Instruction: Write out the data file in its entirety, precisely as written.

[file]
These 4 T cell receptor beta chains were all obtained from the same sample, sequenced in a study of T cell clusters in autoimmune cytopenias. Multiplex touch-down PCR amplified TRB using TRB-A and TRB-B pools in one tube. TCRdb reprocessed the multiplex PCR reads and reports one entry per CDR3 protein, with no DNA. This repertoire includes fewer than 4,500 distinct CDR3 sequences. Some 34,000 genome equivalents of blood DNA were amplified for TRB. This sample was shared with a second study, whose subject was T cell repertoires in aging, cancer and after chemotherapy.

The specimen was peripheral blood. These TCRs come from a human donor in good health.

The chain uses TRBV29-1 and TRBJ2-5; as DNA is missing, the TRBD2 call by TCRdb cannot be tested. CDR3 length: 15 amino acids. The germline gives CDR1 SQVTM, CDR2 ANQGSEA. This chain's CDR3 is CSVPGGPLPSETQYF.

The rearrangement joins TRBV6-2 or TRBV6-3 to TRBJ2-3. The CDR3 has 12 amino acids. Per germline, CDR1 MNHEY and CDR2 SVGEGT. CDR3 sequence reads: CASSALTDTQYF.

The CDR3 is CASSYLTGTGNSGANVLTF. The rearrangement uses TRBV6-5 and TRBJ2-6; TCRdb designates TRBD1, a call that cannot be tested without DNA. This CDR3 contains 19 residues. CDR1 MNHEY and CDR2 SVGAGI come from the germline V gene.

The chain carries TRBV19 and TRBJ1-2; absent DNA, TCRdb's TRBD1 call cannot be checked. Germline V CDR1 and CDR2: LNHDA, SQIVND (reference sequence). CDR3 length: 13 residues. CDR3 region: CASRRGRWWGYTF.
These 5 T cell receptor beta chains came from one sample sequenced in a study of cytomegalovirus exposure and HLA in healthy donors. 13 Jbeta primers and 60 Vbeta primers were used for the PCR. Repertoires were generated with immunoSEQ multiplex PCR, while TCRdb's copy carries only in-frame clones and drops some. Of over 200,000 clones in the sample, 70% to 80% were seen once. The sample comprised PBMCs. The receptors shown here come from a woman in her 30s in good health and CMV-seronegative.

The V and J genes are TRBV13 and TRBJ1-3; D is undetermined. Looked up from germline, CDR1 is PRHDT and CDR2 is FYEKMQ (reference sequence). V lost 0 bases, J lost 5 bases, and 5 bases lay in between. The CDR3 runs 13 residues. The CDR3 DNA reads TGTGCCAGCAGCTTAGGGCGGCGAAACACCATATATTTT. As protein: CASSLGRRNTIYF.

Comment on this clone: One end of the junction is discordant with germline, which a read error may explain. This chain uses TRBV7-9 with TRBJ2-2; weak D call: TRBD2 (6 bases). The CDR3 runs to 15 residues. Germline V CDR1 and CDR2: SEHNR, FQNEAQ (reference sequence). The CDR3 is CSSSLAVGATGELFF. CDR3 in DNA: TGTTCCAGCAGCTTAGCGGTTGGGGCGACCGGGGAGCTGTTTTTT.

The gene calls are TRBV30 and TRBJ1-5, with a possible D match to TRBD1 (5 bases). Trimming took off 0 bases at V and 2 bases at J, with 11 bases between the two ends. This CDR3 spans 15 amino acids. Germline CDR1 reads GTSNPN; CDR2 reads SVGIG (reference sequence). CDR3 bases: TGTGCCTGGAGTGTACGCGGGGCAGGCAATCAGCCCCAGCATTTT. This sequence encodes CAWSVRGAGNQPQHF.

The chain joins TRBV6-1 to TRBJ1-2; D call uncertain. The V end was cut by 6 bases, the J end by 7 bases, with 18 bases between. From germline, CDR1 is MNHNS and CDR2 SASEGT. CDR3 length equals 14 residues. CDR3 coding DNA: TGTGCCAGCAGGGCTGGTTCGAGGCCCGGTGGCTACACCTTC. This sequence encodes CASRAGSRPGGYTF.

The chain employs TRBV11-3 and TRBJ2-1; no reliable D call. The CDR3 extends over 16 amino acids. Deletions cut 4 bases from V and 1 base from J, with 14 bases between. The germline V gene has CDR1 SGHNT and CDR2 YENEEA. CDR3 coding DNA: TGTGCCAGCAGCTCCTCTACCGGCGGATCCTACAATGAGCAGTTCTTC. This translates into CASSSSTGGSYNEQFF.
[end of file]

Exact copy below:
These 4 T cell receptor beta chains were all obtained from the same sample, sequenced in a study of T cell clusters in autoimmune cytopenias. Multiplex touch-down PCR amplified TRB using TRB-A and TRB-B pools in one tube. TCRdb reprocessed the multiplex PCR reads and reports one entry per CDR3 protein, with no DNA. This repertoire includes fewer than 4,500 distinct CDR3 sequences. Some 34,000 genome equivalents of blood DNA were amplified for TRB. This sample was shared with a second study, whose subject was T cell repertoires in aging, cancer and after chemotherapy.

The specimen was peripheral blood. These TCRs come from a human donor in good health.

The chain uses TRBV29-1 and TRBJ2-5; as DNA is missing, the TRBD2 call by TCRdb cannot be tested. CDR3 length: 15 amino acids. The germline gives CDR1 SQVTM, CDR2 ANQGSEA. This chain's CDR3 is CSVPGGPLPSETQYF.

The rearrangement joins TRBV6-2 or TRBV6-3 to TRBJ2-3. The CDR3 has 12 amino acids. Per germline, CDR1 MNHEY and CDR2 SVGEGT. CDR3 sequence reads: CASSALTDTQYF.

The CDR3 is CASSYLTGTGNSGANVLTF. The rearrangement uses TRBV6-5 and TRBJ2-6; TCRdb designates TRBD1, a call that cannot be tested without DNA. This CDR3 contains 19 residues. CDR1 MNHEY and CDR2 SVGAGI come from the germline V gene.

The chain carries TRBV19 and TRBJ1-2; absent DNA, TCRdb's TRBD1 call cannot be checked. Germline V CDR1 and CDR2: LNHDA, SQIVND (reference sequence). CDR3 length: 13 residues. CDR3 region: CASRRGRWWGYTF.
These 5 T cell receptor beta chains came from one sample sequenced in a study of cytomegalovirus exposure and HLA in healthy donors. 13 Jbeta primers and 60 Vbeta primers were used for the PCR. Repertoires were generated with immunoSEQ multiplex PCR, while TCRdb's copy carries only in-frame clones and drops some. Of over 200,000 clones in the sample, 70% to 80% were seen once. The sample comprised PBMCs. The receptors shown here come from a woman in her 30s in good health and CMV-seronegative.

The V and J genes are TRBV13 and TRBJ1-3; D is undetermined. Looked up from germline, CDR1 is PRHDT and CDR2 is FYEKMQ (reference sequence). V lost 0 bases, J lost 5 bases, and 5 bases lay in between. The CDR3 runs 13 residues. The CDR3 DNA reads TGTGCCAGCAGCTTAGGGCGGCGAAACACCATATATTTT. As protein: CASSLGRRNTIYF.

Comment on this clone: One end of the junction is discordant with germline, which a read error may explain. This chain uses TRBV7-9 with TRBJ2-2; weak D call: TRBD2 (6 bases). The CDR3 runs to 15 residues. Germline V CDR1 and CDR2: SEHNR, FQNEAQ (reference sequence). The CDR3 is CSSSLAVGATGELFF. CDR3 in DNA: TGTTCCAGCAGCTTAGCGGTTGGGGCGACCGGGGAGCTGTTTTTT.

The gene calls are TRBV30 and TRBJ1-5, with a possible D match to TRBD1 (5 bases). Trimming took off 0 bases at V and 2 bases at J, with 11 bases between the two ends. This CDR3 spans 15 amino acids. Germline CDR1 reads GTSNPN; CDR2 reads SVGIG (reference sequence). CDR3 bases: TGTGCCTGGAGTGTACGCGGGGCAGGCAATCAGCCCCAGCATTTT. This sequence encodes CAWSVRGAGNQPQHF.

The chain joins TRBV6-1 to TRBJ1-2; D call uncertain. The V end was cut by 6 bases, the J end by 7 bases, with 18 bases between. From germline, CDR1 is MNHNS and CDR2 SASEGT. CDR3 length equals 14 residues. CDR3 coding DNA: TGTGCCAGCAGGGCTGGTTCGAGGCCCGGTGGCTACACCTTC. This sequence encodes CASRAGSRPGGYTF.

The chain employs TRBV11-3 and TRBJ2-1; no reliable D call. The CDR3 extends over 16 amino acids. Deletions cut 4 bases from V and 1 base from J, with 14 bases between. The germline V gene has CDR1 SGHNT and CDR2 YENEEA. CDR3 coding DNA: TGTGCCAGCAGCTCCTCTACCGGCGGATCCTACAATGAGCAGTTCTTC. This translates into CASSSSTGGSYNEQFF.